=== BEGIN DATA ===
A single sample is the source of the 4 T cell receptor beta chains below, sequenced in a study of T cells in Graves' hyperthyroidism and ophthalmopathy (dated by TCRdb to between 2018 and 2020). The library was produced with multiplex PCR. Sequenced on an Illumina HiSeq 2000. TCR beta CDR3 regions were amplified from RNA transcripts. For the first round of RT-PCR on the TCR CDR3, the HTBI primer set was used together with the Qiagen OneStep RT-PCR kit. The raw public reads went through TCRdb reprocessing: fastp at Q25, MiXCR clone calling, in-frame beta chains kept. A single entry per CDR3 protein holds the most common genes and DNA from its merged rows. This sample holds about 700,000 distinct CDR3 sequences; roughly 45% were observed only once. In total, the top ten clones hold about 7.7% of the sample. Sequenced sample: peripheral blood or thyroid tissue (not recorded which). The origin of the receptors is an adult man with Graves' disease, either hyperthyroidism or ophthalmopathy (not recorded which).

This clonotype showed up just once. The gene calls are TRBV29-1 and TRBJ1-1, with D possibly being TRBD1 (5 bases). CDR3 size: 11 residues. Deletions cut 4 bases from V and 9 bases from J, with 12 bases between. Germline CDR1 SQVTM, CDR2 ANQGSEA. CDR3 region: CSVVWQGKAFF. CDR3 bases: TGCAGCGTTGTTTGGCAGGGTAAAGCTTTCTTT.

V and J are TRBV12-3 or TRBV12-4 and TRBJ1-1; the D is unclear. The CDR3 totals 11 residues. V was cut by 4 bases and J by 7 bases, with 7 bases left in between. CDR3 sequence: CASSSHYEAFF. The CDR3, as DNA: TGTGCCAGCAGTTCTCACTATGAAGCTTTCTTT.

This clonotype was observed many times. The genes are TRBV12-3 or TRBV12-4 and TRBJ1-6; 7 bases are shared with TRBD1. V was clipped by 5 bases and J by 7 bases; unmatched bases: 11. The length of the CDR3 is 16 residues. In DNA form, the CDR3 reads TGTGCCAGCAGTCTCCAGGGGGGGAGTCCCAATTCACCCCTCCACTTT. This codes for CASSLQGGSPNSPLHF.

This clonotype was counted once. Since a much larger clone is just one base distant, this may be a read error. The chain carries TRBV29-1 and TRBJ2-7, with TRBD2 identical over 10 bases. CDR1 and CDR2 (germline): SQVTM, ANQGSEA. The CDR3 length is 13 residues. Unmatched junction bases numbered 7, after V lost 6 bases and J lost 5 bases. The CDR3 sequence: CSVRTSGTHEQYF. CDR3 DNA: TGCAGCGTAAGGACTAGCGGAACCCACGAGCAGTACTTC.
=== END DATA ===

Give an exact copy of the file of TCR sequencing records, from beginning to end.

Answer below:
A single sample is the source of the 4 T cell receptor beta chains below, sequenced in a study of T cells in Graves' hyperthyroidism and ophthalmopathy (dated by TCRdb to between 2018 and 2020). The library was produced with multiplex PCR. Sequenced on an Illumina HiSeq 2000. TCR beta CDR3 regions were amplified from RNA transcripts. For the first round of RT-PCR on the TCR CDR3, the HTBI primer set was used together with the Qiagen OneStep RT-PCR kit. The raw public reads went through TCRdb reprocessing: fastp at Q25, MiXCR clone calling, in-frame beta chains kept. A single entry per CDR3 protein holds the most common genes and DNA from its merged rows. This sample holds about 700,000 distinct CDR3 sequences; roughly 45% were observed only once. In total, the top ten clones hold about 7.7% of the sample. Sequenced sample: peripheral blood or thyroid tissue (not recorded which). The origin of the receptors is an adult man with Graves' disease, either hyperthyroidism or ophthalmopathy (not recorded which).

This clonotype showed up just once. The gene calls are TRBV29-1 and TRBJ1-1, with D possibly being TRBD1 (5 bases). CDR3 size: 11 residues. Deletions cut 4 bases from V and 9 bases from J, with 12 bases between. Germline CDR1 SQVTM, CDR2 ANQGSEA. CDR3 region: CSVVWQGKAFF. CDR3 bases: TGCAGCGTTGTTTGGCAGGGTAAAGCTTTCTTT.

V and J are TRBV12-3 or TRBV12-4 and TRBJ1-1; the D is unclear. The CDR3 totals 11 residues. V was cut by 4 bases and J by 7 bases, with 7 bases left in between. CDR3 sequence: CASSSHYEAFF. The CDR3, as DNA: TGTGCCAGCAGTTCTCACTATGAAGCTTTCTTT.

This clonotype was observed many times. The genes are TRBV12-3 or TRBV12-4 and TRBJ1-6; 7 bases are shared with TRBD1. V was clipped by 5 bases and J by 7 bases; unmatched bases: 11. The length of the CDR3 is 16 residues. In DNA form, the CDR3 reads TGTGCCAGCAGTCTCCAGGGGGGGAGTCCCAATTCACCCCTCCACTTT. This codes for CASSLQGGSPNSPLHF.

This clonotype was counted once. Since a much larger clone is just one base distant, this may be a read error. The chain carries TRBV29-1 and TRBJ2-7, with TRBD2 identical over 10 bases. CDR1 and CDR2 (germline): SQVTM, ANQGSEA. The CDR3 length is 13 residues. Unmatched junction bases numbered 7, after V lost 6 bases and J lost 5 bases. The CDR3 sequence: CSVRTSGTHEQYF. CDR3 DNA: TGCAGCGTAAGGACTAGCGGAACCCACGAGCAGTACTTC.